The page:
Verifying Cash Value and Income of Stocks

Verifying Cash Value and Income of Stocks


The stock market has been volatile this past year. And as 2012 comes to an end, some of your residents may be assessing their portfolios. Some may have experienced significant reductions in the value of their stock portfolio and may be asking for interim recertifications. Others may have had the benefit of a positive swing in their portfolio's value or are enjoying more household income from dividends that cash-rich companies have increased as they've become more confident in the economy.

Especially in times of economic volatility, it's important to understand how to value your residents' stocks and assess the income derived from them. That's because you're required to determine the cash value of household assets and the income they produce every time you certify or recertify a household. And some of your residents' assets may include shares of stocks, and they may get income from those stocks in the form of dividends.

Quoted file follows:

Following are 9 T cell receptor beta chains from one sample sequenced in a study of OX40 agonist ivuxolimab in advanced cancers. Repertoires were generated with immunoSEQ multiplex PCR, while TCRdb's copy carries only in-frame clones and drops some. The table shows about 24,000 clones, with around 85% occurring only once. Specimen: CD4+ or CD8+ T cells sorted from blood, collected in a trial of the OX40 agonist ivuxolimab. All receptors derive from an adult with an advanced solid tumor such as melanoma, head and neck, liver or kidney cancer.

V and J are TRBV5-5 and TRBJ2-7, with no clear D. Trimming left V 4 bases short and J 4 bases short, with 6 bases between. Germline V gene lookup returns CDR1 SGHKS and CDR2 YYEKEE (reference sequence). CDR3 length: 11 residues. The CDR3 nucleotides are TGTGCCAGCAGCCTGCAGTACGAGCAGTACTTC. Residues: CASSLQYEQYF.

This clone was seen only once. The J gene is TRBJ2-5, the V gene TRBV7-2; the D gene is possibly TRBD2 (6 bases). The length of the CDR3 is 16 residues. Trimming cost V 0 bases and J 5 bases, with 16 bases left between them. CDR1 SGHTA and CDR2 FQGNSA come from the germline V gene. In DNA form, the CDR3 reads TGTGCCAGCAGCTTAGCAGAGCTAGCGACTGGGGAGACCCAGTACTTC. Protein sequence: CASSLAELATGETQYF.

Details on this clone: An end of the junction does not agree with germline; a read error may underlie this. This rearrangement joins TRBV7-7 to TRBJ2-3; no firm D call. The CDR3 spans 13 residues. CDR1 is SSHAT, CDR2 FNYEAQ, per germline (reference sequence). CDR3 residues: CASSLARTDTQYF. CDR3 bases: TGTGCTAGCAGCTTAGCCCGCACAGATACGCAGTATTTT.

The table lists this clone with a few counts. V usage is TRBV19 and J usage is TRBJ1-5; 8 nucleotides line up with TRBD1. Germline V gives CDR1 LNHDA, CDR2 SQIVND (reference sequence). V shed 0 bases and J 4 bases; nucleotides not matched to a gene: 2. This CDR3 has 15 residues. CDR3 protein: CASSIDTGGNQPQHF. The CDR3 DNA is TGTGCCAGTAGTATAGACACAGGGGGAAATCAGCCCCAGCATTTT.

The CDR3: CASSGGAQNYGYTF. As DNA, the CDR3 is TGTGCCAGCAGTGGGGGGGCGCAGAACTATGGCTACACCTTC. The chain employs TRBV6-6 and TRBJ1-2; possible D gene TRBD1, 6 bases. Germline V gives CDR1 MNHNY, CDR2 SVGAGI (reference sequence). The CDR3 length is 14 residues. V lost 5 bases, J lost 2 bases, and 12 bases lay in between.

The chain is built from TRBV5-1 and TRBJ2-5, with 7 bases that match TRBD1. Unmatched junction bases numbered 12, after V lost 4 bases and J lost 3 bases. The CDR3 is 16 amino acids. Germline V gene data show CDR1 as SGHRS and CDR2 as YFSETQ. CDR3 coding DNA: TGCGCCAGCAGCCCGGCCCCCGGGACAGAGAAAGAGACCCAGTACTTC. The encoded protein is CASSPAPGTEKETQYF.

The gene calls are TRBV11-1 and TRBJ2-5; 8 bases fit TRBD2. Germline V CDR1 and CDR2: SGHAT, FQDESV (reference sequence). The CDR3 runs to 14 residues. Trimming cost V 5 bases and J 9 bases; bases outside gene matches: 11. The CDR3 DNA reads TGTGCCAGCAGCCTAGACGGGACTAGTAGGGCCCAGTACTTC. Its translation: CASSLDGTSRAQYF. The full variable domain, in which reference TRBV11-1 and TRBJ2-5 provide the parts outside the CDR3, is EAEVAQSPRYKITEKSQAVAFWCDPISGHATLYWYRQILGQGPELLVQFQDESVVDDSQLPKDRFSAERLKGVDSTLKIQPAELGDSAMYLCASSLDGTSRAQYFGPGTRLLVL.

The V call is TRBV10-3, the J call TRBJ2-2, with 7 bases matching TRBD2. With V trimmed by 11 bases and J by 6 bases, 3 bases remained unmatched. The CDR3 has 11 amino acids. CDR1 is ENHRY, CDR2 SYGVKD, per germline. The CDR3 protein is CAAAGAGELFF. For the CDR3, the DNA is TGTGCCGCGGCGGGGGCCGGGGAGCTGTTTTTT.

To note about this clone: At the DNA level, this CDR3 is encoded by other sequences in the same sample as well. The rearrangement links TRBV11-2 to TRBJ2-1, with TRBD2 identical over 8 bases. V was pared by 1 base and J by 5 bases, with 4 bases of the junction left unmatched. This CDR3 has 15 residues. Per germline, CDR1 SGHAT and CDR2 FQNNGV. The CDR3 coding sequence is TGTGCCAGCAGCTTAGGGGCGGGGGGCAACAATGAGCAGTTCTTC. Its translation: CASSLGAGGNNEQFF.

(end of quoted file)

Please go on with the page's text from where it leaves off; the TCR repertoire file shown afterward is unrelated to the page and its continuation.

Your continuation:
To comply with HUD's requirements on verifying assets, you must verify each stock's cash value and the amount of dividend income it will generate during the next 12 months. But getting the right information for your calculations can be a challenge if you don't know what the rules require when verifying stock asset value and income.

According to the income certification rules in HUD Handbook 4350.3, you should verify this information directly with the stockbroker who handles the household member's stock account [Handbook 4350.3, par. 5-13 (B)(1)]. This way you avoid having to make sense or rely on the authenticity of account documents that household members give you. But you need to make sure that the verification form you send asks for the right information to properly determine the stock's cash value and income.

To help you get the right information, here's a Model Form: Stock Asset and Income Verification, that you can use to get account information from stockbrokers: